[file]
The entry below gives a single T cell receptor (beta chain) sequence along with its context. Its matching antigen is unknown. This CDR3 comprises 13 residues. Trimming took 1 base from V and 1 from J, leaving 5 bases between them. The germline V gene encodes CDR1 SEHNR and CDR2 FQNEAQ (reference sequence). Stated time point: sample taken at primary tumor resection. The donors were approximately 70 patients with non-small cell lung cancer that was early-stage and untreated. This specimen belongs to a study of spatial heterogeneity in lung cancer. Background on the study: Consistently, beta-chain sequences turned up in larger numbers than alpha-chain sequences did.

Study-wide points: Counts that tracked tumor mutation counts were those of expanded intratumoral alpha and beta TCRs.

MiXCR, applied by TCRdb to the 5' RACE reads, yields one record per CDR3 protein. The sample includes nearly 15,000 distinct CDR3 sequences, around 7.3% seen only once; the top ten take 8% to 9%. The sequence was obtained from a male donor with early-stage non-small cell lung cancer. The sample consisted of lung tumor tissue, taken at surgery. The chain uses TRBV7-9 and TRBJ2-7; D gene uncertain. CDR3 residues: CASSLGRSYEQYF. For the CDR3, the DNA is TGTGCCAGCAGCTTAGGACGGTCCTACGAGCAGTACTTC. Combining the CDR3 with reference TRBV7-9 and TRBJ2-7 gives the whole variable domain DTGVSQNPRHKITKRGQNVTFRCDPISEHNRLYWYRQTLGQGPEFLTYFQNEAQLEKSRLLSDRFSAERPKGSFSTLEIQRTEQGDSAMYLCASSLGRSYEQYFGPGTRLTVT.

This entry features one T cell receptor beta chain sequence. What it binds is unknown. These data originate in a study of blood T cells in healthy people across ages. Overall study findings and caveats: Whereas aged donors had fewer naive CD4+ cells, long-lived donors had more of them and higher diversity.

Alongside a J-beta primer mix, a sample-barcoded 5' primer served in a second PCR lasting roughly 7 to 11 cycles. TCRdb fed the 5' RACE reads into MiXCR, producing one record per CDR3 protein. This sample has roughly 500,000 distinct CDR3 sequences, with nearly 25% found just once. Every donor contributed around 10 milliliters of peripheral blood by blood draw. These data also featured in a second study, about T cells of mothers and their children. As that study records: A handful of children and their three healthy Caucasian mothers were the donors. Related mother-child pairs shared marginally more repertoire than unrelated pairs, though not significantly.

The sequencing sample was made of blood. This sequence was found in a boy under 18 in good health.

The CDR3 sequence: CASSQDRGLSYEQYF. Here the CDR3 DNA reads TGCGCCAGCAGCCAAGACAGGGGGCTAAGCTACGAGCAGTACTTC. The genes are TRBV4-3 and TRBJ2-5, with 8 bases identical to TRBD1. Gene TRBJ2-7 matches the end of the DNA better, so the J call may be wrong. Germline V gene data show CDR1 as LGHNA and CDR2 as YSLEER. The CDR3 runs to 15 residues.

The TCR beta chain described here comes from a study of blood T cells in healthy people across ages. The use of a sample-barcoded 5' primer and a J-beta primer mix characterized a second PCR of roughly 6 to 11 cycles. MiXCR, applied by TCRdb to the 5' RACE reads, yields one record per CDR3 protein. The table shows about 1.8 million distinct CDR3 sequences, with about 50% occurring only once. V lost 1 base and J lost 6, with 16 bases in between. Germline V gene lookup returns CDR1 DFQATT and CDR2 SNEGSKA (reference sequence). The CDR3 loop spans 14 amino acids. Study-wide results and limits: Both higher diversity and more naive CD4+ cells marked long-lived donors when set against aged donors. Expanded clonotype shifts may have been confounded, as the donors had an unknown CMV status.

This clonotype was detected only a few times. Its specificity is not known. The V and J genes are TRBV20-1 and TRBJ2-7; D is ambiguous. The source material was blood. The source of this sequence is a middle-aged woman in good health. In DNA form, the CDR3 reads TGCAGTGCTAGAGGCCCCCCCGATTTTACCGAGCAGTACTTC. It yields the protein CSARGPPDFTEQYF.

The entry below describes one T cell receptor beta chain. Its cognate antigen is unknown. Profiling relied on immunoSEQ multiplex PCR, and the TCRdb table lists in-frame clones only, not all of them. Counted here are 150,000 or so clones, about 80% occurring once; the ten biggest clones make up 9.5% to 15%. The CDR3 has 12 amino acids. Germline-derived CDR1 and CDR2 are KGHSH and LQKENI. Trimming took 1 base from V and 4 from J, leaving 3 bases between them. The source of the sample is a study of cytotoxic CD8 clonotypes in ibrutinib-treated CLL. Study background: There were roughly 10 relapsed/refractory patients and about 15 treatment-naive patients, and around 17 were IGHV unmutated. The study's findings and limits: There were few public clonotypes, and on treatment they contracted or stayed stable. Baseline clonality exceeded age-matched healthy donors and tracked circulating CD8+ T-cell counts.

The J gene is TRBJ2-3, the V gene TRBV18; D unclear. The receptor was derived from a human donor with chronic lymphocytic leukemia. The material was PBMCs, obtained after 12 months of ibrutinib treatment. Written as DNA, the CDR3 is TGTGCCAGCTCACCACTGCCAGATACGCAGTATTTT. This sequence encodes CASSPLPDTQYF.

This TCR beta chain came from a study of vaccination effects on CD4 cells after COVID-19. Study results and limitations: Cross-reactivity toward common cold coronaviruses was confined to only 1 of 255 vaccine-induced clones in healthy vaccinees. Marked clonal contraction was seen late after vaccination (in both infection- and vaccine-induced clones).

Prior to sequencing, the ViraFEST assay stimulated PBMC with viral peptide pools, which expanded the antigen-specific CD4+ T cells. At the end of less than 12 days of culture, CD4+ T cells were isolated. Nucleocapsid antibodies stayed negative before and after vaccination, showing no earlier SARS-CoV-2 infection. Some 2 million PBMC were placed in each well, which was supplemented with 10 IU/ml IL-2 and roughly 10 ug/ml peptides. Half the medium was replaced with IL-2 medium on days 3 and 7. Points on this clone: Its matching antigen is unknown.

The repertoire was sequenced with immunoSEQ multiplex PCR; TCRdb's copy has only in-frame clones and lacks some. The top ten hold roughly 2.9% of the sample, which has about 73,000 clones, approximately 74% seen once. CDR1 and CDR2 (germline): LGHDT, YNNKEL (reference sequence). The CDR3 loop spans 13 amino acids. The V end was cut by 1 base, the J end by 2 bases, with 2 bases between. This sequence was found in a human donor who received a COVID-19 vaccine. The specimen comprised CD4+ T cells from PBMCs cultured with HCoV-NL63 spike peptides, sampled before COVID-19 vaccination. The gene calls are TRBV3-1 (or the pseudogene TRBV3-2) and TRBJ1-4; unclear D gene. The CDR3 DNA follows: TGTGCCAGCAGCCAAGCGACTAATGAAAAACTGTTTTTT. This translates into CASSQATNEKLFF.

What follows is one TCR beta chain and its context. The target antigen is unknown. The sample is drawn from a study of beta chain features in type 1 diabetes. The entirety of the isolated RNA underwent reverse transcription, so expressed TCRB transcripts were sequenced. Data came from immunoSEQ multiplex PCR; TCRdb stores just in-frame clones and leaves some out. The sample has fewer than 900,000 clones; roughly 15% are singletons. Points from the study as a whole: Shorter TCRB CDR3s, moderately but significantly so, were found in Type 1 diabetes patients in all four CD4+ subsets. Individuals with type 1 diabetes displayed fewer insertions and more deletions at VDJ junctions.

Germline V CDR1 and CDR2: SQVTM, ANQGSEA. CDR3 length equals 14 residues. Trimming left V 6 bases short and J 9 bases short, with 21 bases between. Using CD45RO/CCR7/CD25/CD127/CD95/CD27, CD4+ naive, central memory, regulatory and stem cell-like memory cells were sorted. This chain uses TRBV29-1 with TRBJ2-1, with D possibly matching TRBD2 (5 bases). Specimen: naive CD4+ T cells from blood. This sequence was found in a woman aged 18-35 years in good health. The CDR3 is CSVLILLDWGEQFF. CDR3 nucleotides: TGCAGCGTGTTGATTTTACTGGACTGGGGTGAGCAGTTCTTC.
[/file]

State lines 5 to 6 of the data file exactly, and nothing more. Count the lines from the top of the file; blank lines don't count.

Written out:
Alongside a J-beta primer mix, a sample-barcoded 5' primer served in a second PCR lasting roughly 7 to 11 cycles. TCRdb fed the 5' RACE reads into MiXCR, producing one record per CDR3 protein. This sample has roughly 500,000 distinct CDR3 sequences, with nearly 25% found just once. Every donor contributed around 10 milliliters of peripheral blood by blood draw. These data also featured in a second study, about T cells of mothers and their children. As that study records: A handful of children and their three healthy Caucasian mothers were the donors. Related mother-child pairs shared marginally more repertoire than unrelated pairs, though not significantly.

The sequencing sample was made of blood. This sequence was found in a boy under 18 in good health.